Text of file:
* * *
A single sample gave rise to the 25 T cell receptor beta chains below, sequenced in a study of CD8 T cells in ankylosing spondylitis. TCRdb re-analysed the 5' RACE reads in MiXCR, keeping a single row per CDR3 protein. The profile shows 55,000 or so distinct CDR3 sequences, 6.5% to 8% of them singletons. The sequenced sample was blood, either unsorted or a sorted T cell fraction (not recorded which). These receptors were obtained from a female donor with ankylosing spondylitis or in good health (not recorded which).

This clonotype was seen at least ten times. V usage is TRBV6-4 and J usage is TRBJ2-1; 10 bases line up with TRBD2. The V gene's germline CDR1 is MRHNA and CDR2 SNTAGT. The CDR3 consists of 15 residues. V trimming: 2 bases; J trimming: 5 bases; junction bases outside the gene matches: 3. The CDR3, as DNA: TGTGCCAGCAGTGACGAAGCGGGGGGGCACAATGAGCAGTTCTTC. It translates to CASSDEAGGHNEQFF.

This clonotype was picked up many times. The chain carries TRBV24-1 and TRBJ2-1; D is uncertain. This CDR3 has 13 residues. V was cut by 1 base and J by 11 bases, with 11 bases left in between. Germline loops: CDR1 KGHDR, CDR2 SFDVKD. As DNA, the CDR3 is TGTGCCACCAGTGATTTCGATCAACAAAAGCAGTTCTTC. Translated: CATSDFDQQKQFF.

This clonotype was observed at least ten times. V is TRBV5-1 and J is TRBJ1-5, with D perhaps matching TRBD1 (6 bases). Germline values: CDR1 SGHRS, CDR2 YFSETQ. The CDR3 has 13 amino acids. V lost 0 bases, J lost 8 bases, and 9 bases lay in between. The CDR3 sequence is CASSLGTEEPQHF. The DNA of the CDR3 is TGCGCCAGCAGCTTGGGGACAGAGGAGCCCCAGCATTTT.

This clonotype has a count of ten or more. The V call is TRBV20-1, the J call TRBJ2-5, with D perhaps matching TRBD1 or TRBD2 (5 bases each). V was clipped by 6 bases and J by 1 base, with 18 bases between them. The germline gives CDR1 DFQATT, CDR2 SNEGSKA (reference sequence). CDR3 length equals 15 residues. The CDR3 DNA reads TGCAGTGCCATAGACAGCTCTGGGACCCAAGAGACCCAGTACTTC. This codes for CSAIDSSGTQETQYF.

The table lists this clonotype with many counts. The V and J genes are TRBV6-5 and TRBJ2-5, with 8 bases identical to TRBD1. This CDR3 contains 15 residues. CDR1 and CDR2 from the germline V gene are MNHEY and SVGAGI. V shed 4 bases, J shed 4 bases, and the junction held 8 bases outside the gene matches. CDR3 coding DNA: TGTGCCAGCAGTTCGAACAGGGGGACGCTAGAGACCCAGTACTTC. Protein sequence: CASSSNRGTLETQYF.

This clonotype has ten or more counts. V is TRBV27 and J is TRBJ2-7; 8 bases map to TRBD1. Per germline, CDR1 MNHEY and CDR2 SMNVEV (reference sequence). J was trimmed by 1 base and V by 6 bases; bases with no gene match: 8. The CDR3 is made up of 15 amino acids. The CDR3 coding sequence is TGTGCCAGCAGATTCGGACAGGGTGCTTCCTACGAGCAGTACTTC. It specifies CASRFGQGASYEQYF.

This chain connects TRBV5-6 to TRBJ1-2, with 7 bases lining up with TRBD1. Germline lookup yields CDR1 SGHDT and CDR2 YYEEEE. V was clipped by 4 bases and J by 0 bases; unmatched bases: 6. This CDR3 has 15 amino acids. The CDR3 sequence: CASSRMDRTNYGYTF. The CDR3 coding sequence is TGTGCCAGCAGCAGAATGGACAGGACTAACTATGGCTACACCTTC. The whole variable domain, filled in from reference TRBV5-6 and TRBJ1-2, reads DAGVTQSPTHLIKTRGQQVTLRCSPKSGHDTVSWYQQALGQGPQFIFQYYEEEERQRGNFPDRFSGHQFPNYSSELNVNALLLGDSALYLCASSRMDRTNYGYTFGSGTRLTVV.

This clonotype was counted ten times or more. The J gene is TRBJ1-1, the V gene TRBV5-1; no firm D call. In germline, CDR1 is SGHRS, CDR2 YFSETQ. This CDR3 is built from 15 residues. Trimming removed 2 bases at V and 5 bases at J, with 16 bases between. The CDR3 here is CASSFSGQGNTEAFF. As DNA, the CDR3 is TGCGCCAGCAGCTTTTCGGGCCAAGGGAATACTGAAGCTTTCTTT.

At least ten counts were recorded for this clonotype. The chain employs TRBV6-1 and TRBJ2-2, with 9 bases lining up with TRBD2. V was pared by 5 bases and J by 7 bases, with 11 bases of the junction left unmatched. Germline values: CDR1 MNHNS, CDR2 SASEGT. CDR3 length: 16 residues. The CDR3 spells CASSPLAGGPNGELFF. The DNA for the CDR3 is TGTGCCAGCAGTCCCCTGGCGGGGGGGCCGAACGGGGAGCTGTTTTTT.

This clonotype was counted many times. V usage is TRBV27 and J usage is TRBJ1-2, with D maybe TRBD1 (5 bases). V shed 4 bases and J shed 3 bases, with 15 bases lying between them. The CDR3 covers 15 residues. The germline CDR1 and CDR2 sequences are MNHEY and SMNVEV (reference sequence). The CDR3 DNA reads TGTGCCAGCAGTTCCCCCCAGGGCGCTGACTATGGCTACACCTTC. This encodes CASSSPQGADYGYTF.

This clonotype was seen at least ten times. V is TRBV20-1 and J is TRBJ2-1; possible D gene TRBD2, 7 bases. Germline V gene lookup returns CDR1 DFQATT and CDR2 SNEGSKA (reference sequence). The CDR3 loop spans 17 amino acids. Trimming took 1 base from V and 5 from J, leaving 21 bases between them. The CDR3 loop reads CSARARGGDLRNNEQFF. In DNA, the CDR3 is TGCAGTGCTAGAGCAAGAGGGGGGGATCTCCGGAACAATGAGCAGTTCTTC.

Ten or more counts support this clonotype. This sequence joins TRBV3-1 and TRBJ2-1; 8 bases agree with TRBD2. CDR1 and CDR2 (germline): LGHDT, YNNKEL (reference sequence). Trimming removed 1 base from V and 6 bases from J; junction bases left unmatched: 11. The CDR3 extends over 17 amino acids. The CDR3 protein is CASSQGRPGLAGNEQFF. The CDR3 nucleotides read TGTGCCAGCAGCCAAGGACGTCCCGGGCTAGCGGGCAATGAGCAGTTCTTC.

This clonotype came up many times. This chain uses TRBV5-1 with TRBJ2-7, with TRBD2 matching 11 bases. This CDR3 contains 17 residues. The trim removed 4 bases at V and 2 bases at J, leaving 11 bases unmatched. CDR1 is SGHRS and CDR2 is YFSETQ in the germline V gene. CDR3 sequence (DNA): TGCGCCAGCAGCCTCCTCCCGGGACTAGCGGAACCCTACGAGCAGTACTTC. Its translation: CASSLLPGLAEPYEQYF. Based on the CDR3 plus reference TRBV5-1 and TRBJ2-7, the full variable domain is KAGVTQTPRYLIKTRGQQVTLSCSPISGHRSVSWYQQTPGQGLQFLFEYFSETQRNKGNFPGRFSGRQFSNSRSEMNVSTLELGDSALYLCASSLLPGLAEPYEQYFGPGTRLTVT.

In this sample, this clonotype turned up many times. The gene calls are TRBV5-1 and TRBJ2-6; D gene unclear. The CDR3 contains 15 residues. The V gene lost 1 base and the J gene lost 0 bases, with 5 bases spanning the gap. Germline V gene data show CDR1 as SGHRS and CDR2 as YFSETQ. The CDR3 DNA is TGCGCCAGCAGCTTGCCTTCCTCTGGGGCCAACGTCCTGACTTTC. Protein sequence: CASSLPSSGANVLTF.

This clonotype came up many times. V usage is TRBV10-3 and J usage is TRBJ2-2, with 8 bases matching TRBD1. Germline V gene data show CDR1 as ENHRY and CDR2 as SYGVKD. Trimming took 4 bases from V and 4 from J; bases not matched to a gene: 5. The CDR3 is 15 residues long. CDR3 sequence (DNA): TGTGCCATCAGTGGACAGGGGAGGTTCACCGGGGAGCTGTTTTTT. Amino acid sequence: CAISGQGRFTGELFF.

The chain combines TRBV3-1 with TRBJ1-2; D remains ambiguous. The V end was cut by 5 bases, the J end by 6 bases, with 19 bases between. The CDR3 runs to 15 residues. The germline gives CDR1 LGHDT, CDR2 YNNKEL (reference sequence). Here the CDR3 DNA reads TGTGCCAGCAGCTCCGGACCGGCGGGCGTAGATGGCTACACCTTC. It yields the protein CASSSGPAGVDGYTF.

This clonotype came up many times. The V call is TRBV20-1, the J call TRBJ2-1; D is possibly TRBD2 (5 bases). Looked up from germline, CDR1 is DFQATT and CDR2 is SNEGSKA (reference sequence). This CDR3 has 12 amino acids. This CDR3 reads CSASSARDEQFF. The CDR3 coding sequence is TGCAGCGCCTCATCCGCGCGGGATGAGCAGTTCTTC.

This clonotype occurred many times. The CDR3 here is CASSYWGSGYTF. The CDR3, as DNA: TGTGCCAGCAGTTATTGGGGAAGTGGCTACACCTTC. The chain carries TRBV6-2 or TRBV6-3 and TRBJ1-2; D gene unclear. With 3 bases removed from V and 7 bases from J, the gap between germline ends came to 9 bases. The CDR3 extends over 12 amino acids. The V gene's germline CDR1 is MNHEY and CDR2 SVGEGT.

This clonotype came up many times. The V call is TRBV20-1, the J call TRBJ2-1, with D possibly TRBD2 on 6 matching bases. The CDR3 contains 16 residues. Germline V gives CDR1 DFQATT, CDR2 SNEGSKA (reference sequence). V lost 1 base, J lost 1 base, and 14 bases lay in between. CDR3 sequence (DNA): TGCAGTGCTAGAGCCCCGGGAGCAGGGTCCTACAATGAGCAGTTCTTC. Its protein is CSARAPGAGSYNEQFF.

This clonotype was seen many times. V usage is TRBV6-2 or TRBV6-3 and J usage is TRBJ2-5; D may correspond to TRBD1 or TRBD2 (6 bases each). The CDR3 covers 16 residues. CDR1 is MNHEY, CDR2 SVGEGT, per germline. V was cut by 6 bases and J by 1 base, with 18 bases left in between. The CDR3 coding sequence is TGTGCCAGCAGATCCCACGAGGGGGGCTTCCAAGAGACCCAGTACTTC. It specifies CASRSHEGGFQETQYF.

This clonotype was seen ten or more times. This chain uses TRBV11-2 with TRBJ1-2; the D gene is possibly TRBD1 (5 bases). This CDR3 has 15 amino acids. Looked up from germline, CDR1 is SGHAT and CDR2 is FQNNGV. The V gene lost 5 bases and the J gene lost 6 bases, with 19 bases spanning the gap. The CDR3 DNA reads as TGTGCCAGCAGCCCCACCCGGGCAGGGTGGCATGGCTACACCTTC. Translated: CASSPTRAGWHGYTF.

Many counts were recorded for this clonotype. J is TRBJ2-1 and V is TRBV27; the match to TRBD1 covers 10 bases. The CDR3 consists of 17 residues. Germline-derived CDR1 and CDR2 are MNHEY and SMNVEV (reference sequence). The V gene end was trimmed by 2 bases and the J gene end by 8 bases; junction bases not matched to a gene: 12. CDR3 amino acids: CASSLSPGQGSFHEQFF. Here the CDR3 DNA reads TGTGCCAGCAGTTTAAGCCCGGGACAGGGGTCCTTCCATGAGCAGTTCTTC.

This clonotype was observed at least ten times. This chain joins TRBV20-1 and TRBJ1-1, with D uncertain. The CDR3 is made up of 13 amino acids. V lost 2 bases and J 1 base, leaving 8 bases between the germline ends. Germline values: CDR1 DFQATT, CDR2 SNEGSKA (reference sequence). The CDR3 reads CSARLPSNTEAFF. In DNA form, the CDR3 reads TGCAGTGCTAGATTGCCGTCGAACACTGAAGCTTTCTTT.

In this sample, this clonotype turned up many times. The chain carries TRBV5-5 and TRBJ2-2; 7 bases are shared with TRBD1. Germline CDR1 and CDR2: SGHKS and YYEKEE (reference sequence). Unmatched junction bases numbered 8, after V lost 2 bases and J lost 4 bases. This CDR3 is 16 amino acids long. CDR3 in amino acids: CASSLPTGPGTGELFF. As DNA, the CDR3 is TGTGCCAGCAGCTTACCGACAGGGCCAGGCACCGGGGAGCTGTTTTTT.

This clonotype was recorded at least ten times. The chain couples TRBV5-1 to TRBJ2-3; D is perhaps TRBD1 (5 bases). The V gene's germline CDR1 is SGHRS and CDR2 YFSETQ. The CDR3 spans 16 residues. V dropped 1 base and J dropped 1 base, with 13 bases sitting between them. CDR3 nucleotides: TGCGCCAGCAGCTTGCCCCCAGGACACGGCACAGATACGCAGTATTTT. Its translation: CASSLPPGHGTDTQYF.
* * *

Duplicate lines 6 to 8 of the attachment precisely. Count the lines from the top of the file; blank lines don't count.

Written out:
The table lists this clonotype with many counts. The V and J genes are TRBV6-5 and TRBJ2-5, with 8 bases identical to TRBD1. This CDR3 contains 15 residues. CDR1 and CDR2 from the germline V gene are MNHEY and SVGAGI. V shed 4 bases, J shed 4 bases, and the junction held 8 bases outside the gene matches. CDR3 coding DNA: TGTGCCAGCAGTTCGAACAGGGGGACGCTAGAGACCCAGTACTTC. Protein sequence: CASSSNRGTLETQYF.

This clonotype has ten or more counts. V is TRBV27 and J is TRBJ2-7; 8 bases map to TRBD1. Per germline, CDR1 MNHEY and CDR2 SMNVEV (reference sequence). J was trimmed by 1 base and V by 6 bases; bases with no gene match: 8. The CDR3 is made up of 15 amino acids. The CDR3 coding sequence is TGTGCCAGCAGATTCGGACAGGGTGCTTCCTACGAGCAGTACTTC. It specifies CASRFGQGASYEQYF.

This chain connects TRBV5-6 to TRBJ1-2, with 7 bases lining up with TRBD1. Germline lookup yields CDR1 SGHDT and CDR2 YYEEEE. V was clipped by 4 bases and J by 0 bases; unmatched bases: 6. This CDR3 has 15 amino acids. The CDR3 sequence: CASSRMDRTNYGYTF. The CDR3 coding sequence is TGTGCCAGCAGCAGAATGGACAGGACTAACTATGGCTACACCTTC. The whole variable domain, filled in from reference TRBV5-6 and TRBJ1-2, reads DAGVTQSPTHLIKTRGQQVTLRCSPKSGHDTVSWYQQALGQGPQFIFQYYEEEERQRGNFPDRFSGHQFPNYSSELNVNALLLGDSALYLCASSRMDRTNYGYTFGSGTRLTVV.